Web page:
Characterization - Deep Level Transient Spectroscopy (DLTS)

Deep Level Transient Spectroscopy (DLTS)


Deep Level Transient Spectroscopy is a technique based on the measurements of a junction’s (p-n or Schottky type) capacitance relaxation kinetics after applying a voltage pulse. The DLTS measurement is performed within a monotonic temperature change. As a result one obtains a spectrum, consisting of a series of peaks attributed to a given defect level in the structure. A digital DLTS variant – Laplace DLTS, which has one order of magnitude better resolution compared to classical one, allows in turn for a precise separation of the levels introduced by defects having similar origin and activation energy. This is impossible in a classical DLTS approach.



  • Optical nitrogen cryostat or helium cryostat operating in tandem with closed-circuit helium micro cooler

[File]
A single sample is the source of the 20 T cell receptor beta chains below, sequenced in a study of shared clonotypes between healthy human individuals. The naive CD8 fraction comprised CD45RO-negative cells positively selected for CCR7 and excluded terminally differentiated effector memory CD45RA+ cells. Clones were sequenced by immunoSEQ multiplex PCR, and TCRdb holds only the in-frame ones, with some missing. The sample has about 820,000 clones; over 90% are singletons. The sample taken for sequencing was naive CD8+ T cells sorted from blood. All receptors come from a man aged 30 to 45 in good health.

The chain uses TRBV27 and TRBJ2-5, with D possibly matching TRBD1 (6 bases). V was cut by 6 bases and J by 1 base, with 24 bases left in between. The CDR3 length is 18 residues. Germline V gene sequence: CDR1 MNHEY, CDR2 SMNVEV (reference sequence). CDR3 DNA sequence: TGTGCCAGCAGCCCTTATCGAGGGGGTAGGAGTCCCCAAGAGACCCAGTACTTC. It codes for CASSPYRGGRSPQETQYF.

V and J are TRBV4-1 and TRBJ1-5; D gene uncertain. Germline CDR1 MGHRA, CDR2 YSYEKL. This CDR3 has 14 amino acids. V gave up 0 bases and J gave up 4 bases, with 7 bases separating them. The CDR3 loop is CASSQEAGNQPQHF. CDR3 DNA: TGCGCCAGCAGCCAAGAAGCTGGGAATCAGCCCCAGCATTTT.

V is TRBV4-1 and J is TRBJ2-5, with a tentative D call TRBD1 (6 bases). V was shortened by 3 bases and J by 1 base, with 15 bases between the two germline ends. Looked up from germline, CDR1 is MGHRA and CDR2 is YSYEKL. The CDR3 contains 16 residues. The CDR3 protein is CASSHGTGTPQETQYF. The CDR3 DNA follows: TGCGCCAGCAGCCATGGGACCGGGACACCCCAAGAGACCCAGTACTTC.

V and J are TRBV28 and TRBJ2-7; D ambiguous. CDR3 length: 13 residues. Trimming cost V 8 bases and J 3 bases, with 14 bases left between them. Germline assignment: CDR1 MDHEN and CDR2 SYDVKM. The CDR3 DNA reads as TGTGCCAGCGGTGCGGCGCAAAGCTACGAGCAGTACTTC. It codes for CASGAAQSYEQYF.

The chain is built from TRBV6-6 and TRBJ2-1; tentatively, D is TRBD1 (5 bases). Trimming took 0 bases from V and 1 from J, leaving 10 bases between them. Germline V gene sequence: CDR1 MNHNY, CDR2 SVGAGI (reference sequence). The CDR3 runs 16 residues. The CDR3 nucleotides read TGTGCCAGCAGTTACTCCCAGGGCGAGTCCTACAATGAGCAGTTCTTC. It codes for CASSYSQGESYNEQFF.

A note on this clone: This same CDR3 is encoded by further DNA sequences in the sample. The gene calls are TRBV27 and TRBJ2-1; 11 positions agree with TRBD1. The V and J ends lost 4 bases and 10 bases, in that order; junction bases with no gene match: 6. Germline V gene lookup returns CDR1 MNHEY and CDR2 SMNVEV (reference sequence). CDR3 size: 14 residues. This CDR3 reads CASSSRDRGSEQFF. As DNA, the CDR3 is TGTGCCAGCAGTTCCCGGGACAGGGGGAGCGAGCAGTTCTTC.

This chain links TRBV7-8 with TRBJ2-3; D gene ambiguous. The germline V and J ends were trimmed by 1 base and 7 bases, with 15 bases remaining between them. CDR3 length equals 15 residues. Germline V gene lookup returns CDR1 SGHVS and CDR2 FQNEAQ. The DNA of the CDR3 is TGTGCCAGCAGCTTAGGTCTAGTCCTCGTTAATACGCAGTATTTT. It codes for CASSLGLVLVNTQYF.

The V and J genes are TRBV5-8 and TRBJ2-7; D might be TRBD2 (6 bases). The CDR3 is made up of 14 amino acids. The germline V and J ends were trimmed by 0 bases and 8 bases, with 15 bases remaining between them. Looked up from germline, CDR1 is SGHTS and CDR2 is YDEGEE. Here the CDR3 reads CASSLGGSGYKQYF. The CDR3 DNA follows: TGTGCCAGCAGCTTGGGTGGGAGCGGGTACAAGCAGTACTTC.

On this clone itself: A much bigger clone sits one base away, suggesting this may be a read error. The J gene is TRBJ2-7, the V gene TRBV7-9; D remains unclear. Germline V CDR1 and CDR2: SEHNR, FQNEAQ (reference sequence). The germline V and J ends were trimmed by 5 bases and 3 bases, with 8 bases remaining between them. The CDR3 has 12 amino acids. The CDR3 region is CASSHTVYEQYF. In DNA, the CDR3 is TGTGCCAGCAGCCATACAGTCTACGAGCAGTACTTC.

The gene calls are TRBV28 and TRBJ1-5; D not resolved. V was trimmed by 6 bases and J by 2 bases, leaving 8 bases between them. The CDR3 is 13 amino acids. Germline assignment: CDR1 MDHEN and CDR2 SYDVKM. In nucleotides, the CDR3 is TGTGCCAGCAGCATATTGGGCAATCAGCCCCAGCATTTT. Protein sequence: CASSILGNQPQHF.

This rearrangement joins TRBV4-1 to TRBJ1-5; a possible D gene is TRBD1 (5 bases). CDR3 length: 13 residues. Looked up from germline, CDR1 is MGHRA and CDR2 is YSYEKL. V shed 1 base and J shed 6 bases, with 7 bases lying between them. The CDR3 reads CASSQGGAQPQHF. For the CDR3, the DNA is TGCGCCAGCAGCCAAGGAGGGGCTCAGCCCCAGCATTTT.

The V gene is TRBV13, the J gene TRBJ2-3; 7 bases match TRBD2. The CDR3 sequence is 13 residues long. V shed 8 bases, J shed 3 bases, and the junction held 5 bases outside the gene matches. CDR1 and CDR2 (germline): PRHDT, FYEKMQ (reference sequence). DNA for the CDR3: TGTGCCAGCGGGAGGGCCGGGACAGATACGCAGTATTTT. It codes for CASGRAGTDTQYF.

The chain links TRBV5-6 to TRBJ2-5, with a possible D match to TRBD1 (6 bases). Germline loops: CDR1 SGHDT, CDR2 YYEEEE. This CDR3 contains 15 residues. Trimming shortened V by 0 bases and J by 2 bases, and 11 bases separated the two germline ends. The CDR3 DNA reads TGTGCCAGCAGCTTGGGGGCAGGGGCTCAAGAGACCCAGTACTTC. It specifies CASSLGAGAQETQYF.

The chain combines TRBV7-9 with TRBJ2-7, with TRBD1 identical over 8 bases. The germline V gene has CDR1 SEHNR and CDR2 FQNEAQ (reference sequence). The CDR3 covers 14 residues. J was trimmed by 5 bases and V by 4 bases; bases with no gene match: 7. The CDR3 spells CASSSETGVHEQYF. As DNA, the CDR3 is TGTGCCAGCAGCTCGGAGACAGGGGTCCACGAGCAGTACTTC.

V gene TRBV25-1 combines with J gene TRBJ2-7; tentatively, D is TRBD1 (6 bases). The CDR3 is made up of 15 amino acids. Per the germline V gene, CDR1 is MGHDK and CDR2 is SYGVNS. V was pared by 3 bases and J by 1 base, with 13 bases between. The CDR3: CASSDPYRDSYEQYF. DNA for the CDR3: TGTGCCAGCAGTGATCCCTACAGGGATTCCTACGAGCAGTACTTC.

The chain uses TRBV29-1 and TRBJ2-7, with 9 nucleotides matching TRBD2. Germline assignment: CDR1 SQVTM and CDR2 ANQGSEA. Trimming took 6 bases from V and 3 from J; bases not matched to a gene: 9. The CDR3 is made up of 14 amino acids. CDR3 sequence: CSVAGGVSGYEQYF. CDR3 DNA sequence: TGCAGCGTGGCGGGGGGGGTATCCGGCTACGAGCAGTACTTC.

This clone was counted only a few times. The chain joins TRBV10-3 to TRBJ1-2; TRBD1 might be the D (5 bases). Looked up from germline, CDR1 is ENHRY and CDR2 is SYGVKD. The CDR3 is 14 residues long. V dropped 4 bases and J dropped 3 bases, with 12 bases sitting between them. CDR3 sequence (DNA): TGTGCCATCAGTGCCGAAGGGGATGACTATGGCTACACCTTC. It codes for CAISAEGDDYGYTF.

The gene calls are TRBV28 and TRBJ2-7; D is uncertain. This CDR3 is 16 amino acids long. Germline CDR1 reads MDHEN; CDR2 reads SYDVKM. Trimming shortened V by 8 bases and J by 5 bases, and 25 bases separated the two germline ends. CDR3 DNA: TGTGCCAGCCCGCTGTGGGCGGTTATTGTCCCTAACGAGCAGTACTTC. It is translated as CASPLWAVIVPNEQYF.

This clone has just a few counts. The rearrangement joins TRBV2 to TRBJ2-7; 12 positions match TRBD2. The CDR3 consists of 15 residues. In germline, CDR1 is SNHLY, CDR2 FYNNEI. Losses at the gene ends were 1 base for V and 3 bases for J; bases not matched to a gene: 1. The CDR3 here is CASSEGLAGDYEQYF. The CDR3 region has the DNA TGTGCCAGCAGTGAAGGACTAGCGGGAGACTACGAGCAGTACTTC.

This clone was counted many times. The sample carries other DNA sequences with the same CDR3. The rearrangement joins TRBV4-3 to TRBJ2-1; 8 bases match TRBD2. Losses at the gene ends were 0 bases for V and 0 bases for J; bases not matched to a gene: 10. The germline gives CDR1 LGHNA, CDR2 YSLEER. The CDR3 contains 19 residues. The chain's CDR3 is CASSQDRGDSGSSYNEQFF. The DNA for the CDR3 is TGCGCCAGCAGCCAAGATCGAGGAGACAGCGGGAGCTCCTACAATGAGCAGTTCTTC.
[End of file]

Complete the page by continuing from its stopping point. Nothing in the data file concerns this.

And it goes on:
• Lakeshore 332 temperature controller
  • Digital capacitance meter Boonton7200, f = 1 MHz
  • Maximal sample dimensions: 2mm´2mm



Using a DLTS technique or its variants one can analyze defect levels in the examined structure. The basic parameters that can be collected from  DLTS are: defect activation energy, trap concentration and a capture cross-section. Due to its simplicity, DLTS method is efficiently applied to a defect structure examination in semiconductors. Understanding their defect nature allows to construct advanced devices with the desired optical and electrical parameters.

DLTS measurement setup available in the laboratory.

Example of a DLTS spectrum collected from Si-Au structure within the temperature range of 100 K – 320 K.

Arrhenius plots of the Si-Au structure within the temperature range of 100 K – 320 K. The defect activation energy was determined using Laplace DLTS analysis.